ece353 week 2 assignment


Question Description

How the Brain Learns

In Chapters 3 and 4 of your primary text, Farrar and Montgomery discuss executive functioning and memory development (2015), and the factors that influence brain development. For this assignment, you will build upon that knowledge by further investigating how the brain learns. Remember that working memory, attention, and executive functions are interconnected and are crucial to the learning process. This includes the ability for a child to pay attention, demonstrate inhibitory control, and goal-directed behavior. Children may possess varying degrees of each of these functions, but they work together to create cognitive control and flexibility. For this assignment, you will assume the role of a professional development coordinator for your state’s early childhood programs and develop a flyer titled “How the Brain Learns” that informs families about the role of working memory, attention, and executive function in learning and development. You may develop your flyer using Microsoft Word or Microsoft Publisher. Before completing this assignment, review the Week Two Instructor Guidance for additional information, resources, and support. Additionally, review the Grading Rubric for this assignment to understand how you will be evaluated and contact your instructor using the “Ask Your Instructor” discussion before the due date with questions.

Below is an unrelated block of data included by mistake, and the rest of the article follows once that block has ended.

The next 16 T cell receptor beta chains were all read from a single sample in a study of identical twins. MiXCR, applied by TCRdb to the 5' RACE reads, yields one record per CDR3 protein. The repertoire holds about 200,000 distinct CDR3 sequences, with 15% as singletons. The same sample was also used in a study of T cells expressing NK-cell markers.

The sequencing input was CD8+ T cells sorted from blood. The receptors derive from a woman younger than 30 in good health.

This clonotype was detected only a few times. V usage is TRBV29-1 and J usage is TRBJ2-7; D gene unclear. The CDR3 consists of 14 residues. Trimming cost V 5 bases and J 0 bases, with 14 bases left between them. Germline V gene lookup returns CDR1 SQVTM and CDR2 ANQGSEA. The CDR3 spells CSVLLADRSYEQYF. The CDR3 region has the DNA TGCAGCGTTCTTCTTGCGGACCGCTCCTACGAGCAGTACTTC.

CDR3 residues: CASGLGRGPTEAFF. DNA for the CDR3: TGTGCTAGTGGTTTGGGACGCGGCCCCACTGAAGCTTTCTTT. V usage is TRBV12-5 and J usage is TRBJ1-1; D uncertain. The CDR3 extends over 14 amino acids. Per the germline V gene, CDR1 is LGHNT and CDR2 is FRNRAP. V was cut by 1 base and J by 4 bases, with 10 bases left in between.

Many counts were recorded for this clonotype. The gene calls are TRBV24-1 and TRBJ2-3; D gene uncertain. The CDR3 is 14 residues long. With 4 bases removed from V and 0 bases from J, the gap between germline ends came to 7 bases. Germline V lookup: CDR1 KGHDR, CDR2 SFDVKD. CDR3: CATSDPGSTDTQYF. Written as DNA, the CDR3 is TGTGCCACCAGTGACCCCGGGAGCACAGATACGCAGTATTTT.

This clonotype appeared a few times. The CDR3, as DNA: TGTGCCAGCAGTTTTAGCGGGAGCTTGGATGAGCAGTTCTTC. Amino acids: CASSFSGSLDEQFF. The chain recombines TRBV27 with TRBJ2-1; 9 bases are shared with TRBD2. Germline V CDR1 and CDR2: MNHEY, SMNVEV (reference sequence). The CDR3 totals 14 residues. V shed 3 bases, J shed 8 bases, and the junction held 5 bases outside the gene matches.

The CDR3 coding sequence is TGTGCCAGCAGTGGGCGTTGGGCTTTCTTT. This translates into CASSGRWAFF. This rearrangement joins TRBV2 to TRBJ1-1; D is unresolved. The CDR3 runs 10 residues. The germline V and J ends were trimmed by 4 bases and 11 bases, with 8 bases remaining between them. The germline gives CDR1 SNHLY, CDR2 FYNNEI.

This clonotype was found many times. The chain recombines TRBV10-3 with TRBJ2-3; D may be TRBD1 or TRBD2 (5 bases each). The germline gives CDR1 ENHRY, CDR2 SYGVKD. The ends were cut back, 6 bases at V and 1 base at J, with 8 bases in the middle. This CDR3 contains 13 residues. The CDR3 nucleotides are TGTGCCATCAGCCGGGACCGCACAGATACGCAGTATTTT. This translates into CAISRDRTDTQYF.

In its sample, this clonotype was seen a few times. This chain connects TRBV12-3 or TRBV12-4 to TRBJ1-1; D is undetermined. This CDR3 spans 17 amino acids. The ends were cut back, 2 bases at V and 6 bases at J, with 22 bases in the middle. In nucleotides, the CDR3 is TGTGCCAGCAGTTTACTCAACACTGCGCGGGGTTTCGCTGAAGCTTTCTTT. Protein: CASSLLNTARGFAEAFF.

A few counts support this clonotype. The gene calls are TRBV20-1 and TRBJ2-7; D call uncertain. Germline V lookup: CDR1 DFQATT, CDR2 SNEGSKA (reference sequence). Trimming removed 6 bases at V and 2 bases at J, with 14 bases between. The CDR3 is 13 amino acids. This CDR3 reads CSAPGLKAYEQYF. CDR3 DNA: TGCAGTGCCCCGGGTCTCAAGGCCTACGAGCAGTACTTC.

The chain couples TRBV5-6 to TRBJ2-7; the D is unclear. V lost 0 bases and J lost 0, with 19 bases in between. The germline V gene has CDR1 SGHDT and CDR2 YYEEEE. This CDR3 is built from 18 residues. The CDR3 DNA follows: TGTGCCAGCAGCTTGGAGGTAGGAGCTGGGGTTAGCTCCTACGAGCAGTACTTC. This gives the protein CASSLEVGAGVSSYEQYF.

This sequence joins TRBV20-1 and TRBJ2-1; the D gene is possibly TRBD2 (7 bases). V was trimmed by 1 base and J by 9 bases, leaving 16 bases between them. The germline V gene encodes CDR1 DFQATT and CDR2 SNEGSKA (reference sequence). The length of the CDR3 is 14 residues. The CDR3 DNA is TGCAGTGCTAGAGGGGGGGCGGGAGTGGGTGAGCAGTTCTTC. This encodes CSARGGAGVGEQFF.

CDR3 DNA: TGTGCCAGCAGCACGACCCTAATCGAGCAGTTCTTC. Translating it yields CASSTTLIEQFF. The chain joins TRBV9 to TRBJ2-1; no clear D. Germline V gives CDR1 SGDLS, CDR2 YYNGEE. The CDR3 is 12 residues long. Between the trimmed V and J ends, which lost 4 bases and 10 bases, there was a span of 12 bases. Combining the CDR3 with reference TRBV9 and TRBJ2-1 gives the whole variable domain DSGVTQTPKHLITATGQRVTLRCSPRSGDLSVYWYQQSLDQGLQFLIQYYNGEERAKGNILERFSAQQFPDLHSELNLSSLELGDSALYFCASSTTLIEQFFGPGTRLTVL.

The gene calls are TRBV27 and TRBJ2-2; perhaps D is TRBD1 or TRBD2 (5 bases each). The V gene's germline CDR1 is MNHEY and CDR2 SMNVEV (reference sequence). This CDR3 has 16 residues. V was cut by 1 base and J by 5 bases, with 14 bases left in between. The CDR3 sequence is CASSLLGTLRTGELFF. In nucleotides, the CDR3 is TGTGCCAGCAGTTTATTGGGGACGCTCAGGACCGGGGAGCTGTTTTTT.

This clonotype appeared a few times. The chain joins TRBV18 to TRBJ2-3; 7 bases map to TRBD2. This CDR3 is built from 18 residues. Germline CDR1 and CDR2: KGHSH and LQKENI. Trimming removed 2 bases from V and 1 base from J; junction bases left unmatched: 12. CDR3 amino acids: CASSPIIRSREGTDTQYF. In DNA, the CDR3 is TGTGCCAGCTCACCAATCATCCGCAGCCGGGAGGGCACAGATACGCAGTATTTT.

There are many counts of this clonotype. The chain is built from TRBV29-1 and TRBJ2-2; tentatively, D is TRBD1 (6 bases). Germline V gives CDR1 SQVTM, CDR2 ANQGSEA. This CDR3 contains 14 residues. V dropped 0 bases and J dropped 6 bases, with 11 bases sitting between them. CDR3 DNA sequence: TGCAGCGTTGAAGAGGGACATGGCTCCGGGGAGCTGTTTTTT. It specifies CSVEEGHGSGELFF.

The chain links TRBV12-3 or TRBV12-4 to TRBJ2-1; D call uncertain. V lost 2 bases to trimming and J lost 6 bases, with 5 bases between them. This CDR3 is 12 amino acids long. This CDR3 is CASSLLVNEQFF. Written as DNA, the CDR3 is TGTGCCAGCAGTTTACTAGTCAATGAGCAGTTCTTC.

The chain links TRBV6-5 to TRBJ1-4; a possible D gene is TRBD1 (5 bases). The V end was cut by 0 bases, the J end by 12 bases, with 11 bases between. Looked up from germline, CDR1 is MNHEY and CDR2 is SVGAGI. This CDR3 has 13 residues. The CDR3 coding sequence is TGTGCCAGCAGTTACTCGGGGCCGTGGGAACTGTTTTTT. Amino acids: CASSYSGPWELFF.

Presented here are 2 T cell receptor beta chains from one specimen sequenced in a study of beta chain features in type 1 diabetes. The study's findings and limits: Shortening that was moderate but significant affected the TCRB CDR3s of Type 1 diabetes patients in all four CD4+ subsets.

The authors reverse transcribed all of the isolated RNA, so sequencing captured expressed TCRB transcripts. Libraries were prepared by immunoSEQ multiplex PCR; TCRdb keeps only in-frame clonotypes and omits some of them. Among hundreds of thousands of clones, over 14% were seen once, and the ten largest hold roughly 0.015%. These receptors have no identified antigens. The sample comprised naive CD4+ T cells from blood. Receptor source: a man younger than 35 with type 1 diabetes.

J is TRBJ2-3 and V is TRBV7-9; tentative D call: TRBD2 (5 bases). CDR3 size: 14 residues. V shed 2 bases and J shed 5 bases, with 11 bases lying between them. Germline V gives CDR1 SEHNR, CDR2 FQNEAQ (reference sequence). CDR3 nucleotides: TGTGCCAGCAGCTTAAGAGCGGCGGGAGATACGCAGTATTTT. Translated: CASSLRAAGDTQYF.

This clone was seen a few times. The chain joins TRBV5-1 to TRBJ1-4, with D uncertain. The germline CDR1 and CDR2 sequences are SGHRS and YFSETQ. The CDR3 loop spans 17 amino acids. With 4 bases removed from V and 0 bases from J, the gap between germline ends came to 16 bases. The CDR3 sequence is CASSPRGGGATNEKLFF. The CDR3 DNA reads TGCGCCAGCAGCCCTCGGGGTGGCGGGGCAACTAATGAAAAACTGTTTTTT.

In your “How the Brain Learns” flyer, include separate sections that address each of the following:

  • Key Words (1 point): Define working memory, attention, and executive functions.
  • Relationship Among Executive Functions (1 point): Using examples, discuss the relationship among the three core executive functions (i.e., working memory, inhibitory control, and set-shifting).
  • Development of Executive Functions (2 points): Using examples, discuss how the three core executive functions develop from infancy through age 8.
  • Executive Functions and Role (2 points): Examine the role the three core executive functions play in learning and development. For each of the functions, provide a specific example to support your examination.